More a popular idea than a scientifically valid concept, internet addiction is the belief that people can become so dependent on using their mobile phones or other electronic devices that they lose control of their own behavior and suffer negative consequences. The harm is alleged to stem both from direct involvement with the device—something that has never been proven—and from the abandonment of other activities, such as studying, face-to-face socializing, or sleep.
There is much debate in the scientific community about whether excessive internet use can be classified as a true addiction. In an addiction to substances such as drugs or alcohol, consumption ceases being pleasurable but continues and is difficult to escape even as the likelihood of harm to the body and life mounts. In the case of internet use, there is no clear point at which being online becomes non-pleasurable for most individuals. In part for this reason, behavioral "addictions," including using the internet, remain controversial: Experts debate where the line should be drawn between passionate absorption in any activity—say, devoting a lot of time to playing the cello or reading books—and being stuck in a rut of compulsivity that stops being useful and detrimentally affects other areas of life.
In preparing the current edition of the Diagnostic and Statistical Manual of Mental Disorders, psychiatrists and other experts debated whether to include internet addiction. They decided that there was not enough scientific evidence to support inclusion at this time, although the DSM-5 does recognize Internet Gaming Disorder as a condition warranting further study.
Most often, the word “addiction” is used in the colloquial sense. Common Sense Media finds that 59 percent of parents “feel” their kids are addicted to their mobile devices—just as 27 percent of the parents feel that they themselves are. Sixty-nine percent of parents say they check their own devices at least hourly, as do 78 percent of teens. Spending a lot of time on the internet is increasingly considered normal behavior, especially for adolescents. Much of their social activity has simply moved online. Like any new technology, the computer has changed the way everyone lives, learns, and communicates. It is possible to be online far too much, even though this does not constitute a true addiction in the eyes of most clinicians.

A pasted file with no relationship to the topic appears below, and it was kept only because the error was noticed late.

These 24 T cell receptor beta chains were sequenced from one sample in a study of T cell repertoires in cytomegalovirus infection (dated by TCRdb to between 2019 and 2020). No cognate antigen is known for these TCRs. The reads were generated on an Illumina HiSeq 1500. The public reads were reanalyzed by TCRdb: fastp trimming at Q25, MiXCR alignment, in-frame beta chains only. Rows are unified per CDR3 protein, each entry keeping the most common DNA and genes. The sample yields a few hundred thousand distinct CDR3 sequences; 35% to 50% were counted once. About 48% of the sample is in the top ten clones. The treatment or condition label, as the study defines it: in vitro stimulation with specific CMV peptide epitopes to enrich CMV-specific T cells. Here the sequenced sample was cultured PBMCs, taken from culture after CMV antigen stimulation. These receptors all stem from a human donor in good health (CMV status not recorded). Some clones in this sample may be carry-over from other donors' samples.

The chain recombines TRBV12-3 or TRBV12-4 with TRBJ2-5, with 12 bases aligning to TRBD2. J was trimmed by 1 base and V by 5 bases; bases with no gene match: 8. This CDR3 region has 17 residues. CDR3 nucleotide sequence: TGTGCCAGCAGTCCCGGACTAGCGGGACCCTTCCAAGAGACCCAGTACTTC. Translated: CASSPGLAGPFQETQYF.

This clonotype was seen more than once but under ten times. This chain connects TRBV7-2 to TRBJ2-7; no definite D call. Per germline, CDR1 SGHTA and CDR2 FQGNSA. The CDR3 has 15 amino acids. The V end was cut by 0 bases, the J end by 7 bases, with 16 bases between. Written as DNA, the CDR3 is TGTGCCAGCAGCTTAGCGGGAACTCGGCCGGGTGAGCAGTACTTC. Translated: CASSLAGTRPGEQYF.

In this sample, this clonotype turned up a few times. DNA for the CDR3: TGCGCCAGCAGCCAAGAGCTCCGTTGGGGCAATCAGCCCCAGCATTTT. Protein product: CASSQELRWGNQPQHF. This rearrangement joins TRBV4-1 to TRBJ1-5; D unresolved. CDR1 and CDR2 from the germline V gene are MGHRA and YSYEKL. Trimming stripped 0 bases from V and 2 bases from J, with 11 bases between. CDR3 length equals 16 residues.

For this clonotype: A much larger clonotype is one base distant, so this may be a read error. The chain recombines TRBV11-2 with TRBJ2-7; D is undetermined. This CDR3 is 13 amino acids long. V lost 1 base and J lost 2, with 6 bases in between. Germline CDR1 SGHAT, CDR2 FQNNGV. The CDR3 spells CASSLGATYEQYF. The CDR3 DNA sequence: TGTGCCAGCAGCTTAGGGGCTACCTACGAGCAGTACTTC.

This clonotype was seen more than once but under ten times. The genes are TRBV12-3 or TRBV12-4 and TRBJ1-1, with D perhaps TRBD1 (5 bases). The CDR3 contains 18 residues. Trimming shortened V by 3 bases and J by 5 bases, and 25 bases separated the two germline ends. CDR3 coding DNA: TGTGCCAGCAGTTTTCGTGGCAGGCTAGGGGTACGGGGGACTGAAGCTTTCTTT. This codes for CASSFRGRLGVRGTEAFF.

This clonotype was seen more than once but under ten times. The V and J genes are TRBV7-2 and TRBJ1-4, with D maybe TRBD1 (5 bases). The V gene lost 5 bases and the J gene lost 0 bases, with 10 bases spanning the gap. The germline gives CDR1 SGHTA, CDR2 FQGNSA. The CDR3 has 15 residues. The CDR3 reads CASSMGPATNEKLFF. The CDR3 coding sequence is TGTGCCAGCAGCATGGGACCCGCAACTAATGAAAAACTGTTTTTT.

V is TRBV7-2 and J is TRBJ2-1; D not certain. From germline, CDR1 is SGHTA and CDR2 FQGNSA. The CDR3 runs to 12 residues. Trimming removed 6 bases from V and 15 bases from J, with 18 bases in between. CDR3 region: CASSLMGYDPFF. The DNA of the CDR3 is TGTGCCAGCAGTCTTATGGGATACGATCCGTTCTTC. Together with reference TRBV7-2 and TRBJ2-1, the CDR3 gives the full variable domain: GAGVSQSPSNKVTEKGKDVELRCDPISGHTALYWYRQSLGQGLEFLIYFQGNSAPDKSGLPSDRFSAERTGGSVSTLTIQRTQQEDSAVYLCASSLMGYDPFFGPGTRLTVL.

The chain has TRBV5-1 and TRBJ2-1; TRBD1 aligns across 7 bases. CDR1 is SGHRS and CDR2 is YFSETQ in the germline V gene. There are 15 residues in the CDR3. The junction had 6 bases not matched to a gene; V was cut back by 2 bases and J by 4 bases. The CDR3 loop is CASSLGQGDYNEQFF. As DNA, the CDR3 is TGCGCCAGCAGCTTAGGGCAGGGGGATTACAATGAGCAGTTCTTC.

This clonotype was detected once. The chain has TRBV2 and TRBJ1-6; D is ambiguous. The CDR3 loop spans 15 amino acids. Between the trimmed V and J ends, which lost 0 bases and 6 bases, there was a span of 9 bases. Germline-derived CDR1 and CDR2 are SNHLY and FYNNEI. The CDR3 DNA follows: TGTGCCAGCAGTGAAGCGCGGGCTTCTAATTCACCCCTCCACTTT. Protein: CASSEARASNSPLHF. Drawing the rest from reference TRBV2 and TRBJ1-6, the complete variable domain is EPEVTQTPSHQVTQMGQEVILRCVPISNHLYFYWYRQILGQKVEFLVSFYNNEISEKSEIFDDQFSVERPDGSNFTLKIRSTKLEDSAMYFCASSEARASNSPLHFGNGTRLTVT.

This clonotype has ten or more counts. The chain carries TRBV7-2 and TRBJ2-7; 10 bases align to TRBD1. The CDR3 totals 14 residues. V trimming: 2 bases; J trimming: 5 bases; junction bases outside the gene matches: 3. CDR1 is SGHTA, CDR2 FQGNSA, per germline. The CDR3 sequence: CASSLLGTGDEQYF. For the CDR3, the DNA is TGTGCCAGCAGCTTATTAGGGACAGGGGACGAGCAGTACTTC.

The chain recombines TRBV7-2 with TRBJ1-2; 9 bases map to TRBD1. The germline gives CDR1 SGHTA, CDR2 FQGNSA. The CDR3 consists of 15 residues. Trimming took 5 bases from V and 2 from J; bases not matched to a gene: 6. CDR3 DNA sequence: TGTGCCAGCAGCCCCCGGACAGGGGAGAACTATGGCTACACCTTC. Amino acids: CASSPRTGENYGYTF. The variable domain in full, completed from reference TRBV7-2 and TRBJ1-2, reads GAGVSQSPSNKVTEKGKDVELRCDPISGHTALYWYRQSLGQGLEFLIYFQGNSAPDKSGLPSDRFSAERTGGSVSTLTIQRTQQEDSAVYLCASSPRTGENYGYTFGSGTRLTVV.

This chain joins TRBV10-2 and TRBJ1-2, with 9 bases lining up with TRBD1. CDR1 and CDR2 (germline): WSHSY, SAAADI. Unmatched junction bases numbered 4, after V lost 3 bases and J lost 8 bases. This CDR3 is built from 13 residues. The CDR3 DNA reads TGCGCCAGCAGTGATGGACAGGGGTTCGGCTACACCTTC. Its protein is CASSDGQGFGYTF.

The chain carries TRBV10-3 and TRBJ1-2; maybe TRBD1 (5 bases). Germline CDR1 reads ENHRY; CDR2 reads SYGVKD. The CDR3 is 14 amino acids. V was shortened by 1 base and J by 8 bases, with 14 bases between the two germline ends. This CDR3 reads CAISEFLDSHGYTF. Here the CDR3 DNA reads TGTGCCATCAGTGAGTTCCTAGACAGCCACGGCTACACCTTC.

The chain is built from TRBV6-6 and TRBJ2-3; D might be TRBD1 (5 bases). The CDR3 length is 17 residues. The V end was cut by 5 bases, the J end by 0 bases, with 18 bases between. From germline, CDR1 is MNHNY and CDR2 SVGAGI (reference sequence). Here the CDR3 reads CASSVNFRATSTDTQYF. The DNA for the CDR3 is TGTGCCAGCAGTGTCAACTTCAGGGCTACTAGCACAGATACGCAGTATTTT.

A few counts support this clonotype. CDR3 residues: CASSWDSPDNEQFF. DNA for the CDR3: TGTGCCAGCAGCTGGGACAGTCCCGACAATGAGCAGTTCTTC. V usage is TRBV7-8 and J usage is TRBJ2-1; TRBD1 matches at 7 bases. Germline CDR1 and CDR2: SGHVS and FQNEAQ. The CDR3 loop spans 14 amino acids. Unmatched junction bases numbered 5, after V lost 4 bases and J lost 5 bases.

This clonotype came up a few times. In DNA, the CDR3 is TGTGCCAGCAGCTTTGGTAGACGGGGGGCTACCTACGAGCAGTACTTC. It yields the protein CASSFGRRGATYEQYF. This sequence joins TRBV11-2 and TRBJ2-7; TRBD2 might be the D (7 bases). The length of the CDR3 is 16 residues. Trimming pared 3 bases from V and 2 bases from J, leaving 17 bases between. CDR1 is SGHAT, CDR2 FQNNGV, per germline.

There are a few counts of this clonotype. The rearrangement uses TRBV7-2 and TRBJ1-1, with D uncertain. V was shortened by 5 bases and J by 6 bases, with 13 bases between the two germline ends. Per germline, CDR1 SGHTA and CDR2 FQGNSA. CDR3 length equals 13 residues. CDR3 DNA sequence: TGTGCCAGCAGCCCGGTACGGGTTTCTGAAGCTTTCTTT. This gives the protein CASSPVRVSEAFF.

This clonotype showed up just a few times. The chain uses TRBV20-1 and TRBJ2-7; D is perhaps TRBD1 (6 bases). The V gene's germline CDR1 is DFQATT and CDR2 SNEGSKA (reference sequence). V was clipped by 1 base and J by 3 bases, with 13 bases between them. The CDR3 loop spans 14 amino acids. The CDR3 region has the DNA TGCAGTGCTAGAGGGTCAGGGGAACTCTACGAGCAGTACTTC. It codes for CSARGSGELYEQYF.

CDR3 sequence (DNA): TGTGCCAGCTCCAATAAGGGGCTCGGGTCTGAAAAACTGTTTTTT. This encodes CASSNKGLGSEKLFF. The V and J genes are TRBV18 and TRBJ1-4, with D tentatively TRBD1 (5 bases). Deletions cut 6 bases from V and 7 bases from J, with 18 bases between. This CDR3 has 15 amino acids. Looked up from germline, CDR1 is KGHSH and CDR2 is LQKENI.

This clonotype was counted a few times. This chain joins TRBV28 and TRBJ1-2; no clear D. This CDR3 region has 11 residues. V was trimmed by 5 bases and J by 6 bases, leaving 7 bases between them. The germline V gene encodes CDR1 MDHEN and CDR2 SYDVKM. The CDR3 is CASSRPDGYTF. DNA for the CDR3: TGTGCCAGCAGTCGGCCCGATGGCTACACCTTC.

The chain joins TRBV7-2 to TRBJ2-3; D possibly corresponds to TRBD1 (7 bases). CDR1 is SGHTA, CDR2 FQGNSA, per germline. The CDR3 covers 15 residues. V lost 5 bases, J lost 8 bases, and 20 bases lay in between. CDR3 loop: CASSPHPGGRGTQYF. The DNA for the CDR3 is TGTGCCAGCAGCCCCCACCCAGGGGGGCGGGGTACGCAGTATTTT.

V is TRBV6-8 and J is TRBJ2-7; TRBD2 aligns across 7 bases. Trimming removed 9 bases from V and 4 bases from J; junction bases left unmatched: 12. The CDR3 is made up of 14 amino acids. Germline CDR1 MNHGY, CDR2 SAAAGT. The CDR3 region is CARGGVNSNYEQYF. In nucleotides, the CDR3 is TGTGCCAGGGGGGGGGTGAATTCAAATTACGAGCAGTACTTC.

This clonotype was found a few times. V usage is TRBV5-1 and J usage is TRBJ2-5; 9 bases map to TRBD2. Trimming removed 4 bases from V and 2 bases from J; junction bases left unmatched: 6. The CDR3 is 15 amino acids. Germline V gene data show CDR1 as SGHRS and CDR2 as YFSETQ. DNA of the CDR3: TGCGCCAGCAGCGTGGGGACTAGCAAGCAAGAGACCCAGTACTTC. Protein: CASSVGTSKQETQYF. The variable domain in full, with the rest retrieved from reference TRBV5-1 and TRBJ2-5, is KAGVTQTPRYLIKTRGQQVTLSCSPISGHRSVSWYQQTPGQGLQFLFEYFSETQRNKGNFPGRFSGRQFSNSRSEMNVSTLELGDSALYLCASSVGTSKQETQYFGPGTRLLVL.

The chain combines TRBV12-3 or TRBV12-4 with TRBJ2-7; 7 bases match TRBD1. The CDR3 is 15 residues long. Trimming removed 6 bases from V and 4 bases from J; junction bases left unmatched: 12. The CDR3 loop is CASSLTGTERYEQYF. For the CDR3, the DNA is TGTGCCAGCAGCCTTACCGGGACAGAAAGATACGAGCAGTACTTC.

Internet content creators leverage the ways in which the brain works to rally consumers' attention. One simple example: A perceived threat activates your fight-or-flight response, a part of the brain known as the Reticular Activating System mobilizes the body for action. So online content exploits potential dangers—violence, natural disaster, disease, etc.—to attract and hold your attention.
Problematic or excessive internet use can indeed pose a serious problem. It can displace such important needs as sleep, homework, and exercise, often a source of friction between parents and teens. It can have negative effects on real-life relationships.